Tamara Toumanova (1919-1996)
Toumanova was born on a train while her mother was trying to flee Russia in search of her husband. They had become separated during the Revolution. Tamara was 18 months old before her parents were reunited. The family escaped from Russia to Shanghai, where they lived for a year, then moved to Cairo. After spending time in various refugees' camps the family eventually settled in Paris. Tamara's very domineering mother arranged for her to take piano lessons. Her grandfather had been a great admirer of Olga Preobrajenska when she was the ballerina at the Maryinsky Theatre, and therefore it was decided that Tamara should also study with this famous ballerina who had opened a school in Paris. Tamara said, "Preobrajenska was my first and only permanent teacher. I think always of Mme, Preobrajenska not only as my beloved, never-to-be-forgotten teacher, but my immortal friend." Toumanova made her debut at the Paris Opera at the age of nine in L'Eventail de Jeanne.
George Balanchine saw her in ballet class and engaged her for the Ballets Russes de Monte Carlo (at that time they still used the plural form of Ballet Russe), as one of the three "Baby Ballerinas." Although all three were beautiful, Tamara was also glamorous and a real "diva." She came to be called "The Black Pearl of the Russian Ballet."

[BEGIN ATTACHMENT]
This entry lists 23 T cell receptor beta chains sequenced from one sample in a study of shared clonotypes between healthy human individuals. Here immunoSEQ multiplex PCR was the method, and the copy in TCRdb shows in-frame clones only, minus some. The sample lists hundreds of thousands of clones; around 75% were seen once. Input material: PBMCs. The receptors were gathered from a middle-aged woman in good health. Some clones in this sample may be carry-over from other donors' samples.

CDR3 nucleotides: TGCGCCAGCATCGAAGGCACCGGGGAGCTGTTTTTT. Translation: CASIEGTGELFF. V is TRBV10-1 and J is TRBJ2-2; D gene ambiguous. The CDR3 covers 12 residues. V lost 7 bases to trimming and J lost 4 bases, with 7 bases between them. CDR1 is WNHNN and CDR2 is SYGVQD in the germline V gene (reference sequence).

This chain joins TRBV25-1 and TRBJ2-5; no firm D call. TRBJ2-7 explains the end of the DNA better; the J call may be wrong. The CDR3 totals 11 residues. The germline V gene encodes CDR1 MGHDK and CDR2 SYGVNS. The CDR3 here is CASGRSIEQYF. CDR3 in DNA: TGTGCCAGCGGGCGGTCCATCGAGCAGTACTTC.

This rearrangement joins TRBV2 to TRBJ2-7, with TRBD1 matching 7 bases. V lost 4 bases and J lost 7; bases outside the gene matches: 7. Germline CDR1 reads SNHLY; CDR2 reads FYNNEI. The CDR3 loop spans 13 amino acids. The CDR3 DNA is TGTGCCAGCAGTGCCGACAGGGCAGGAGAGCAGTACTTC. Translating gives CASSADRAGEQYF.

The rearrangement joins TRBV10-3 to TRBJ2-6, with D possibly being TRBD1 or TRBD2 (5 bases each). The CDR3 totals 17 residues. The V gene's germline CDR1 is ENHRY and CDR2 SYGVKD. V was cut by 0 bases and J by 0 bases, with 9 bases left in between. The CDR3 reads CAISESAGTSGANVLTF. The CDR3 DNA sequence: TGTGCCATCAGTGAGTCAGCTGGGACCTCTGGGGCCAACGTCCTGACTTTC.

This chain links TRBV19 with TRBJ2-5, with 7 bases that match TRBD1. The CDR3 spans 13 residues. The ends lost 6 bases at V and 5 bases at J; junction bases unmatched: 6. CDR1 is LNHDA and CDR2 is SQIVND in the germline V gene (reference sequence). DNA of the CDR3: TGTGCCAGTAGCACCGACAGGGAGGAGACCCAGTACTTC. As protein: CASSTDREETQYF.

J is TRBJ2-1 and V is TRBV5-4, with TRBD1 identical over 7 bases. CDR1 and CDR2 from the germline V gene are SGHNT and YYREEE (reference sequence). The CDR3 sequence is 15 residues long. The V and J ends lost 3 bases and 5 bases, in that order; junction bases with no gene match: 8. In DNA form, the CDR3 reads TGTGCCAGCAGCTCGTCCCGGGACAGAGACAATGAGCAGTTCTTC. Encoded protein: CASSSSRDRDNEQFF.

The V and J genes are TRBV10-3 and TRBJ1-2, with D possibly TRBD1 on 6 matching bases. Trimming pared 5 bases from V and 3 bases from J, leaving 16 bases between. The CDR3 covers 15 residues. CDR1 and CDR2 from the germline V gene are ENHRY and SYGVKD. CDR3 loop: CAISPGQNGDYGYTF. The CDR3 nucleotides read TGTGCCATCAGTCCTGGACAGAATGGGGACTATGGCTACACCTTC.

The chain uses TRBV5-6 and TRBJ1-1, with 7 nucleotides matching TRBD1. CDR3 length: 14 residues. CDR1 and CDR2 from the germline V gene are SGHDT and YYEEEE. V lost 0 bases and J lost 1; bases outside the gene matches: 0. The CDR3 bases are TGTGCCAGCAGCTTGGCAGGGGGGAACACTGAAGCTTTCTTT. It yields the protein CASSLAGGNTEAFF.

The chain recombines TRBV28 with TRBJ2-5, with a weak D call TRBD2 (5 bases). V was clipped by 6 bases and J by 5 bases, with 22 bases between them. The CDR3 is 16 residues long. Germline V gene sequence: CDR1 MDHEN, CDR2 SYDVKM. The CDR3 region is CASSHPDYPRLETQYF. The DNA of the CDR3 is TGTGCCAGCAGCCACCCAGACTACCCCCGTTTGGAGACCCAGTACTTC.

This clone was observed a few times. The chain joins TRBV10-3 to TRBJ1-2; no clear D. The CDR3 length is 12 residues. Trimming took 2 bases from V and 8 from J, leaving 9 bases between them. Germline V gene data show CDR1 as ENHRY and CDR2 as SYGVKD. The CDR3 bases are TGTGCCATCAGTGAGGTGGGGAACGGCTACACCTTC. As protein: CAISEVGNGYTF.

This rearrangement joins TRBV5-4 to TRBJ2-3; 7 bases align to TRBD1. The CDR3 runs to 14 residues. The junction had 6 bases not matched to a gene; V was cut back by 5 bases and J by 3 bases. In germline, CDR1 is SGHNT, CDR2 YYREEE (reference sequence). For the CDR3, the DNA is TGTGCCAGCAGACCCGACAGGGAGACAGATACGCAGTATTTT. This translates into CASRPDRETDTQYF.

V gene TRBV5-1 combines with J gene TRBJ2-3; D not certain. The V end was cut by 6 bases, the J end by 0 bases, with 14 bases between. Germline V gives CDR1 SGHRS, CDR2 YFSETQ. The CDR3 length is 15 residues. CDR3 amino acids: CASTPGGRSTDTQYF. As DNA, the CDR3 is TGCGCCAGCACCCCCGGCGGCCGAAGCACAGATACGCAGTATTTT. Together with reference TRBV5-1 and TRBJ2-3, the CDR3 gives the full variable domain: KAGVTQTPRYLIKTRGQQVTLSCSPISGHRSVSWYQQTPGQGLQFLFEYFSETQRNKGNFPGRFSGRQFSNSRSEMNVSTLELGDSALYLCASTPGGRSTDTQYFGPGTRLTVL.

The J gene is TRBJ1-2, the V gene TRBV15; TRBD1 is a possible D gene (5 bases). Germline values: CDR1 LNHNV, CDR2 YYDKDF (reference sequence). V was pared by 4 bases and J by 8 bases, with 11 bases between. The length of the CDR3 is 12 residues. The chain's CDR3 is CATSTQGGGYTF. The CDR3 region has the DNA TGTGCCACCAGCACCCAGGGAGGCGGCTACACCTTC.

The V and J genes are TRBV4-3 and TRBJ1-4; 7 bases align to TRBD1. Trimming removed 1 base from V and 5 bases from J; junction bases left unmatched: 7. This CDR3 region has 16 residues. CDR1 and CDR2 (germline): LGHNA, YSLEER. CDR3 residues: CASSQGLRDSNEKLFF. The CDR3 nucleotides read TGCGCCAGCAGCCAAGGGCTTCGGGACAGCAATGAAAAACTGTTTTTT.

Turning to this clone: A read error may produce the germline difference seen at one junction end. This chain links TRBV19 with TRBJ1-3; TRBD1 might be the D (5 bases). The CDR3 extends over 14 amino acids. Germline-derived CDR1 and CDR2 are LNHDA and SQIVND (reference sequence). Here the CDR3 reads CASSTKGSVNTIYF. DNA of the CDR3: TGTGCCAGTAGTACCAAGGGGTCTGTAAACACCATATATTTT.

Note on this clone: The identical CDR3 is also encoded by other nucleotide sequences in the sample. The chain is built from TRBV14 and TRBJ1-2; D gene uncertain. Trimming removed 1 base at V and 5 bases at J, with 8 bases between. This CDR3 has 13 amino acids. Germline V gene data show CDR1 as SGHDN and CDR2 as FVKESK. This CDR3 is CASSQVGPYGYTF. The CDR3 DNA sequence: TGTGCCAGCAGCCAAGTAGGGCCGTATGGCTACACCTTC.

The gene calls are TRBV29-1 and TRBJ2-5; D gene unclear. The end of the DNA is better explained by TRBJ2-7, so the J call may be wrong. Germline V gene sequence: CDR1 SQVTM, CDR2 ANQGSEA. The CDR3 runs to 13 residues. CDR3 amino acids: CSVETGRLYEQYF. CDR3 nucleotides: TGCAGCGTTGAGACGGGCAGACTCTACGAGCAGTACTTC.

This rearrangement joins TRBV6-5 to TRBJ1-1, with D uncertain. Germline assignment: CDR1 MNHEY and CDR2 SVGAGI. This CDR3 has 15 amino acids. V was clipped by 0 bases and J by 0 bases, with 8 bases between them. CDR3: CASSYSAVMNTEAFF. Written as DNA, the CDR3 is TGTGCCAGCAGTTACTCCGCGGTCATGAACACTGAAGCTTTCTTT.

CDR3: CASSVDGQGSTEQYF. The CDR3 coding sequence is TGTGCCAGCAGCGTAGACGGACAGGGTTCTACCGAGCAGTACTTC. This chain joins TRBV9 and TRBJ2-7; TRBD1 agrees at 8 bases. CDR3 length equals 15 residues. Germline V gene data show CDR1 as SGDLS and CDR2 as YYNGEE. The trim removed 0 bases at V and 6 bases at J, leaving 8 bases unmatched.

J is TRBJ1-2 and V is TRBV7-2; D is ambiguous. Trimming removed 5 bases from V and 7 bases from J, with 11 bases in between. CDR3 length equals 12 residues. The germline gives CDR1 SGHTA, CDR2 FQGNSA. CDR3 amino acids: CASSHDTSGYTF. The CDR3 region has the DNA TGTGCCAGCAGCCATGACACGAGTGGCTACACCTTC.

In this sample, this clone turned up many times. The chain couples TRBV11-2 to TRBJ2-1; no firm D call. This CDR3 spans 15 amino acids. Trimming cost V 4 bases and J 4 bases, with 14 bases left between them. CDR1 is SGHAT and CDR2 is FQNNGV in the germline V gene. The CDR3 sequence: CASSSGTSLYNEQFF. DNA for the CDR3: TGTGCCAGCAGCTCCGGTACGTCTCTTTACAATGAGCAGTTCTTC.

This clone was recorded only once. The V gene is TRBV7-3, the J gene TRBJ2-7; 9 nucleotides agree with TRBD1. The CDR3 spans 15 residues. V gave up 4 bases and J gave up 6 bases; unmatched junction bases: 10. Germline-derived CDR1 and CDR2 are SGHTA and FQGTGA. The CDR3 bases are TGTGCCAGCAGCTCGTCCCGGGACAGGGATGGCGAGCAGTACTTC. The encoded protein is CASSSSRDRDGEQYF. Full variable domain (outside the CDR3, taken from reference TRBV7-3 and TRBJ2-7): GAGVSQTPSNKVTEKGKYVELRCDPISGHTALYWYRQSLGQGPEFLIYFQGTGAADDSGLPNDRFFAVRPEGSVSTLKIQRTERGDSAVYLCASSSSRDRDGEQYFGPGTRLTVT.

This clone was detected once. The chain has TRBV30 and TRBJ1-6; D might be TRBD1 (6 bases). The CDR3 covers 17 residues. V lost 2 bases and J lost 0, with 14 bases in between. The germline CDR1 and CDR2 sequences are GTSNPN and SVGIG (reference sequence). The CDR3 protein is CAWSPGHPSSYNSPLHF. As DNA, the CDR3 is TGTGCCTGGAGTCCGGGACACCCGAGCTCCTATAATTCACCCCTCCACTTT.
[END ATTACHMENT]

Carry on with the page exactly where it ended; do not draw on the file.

Balanchine choreographed the part of the Young Girl for Tamara in his ballet Cotillon, and also starred her in his Concurrence and Le Bourgeois Gentilhomme.
Leonide Massine also worked closely with Tamara in the creation of many of his ballets. She played the part of the Top in his Jeux d'Enfants (which can be seen on film at the Library of the Performing Arts Dance Collection). Balanchine created a role for her in his Le Palais de Cristal (now Symphony in C) in 1947 at the Paris Opera. She also made many movies: The Private Life of Sherlock Holmes, Tonight We Sing (where she played Anna Pavlova), Deep in My Heart, Days of Glory, and in Alfred Hitchcock's Torn Curtain.
As resident ballerina or as guest artist with many companies, Toumanova danced most of the classic ballerina's roles in the ballet repertoire, partnered by many of the great male dancers of her day.
She passed away Santa Monica, California, on May 29, 1996.
(First published March 1998)
Affectation distracts from pure line of classical ballet.
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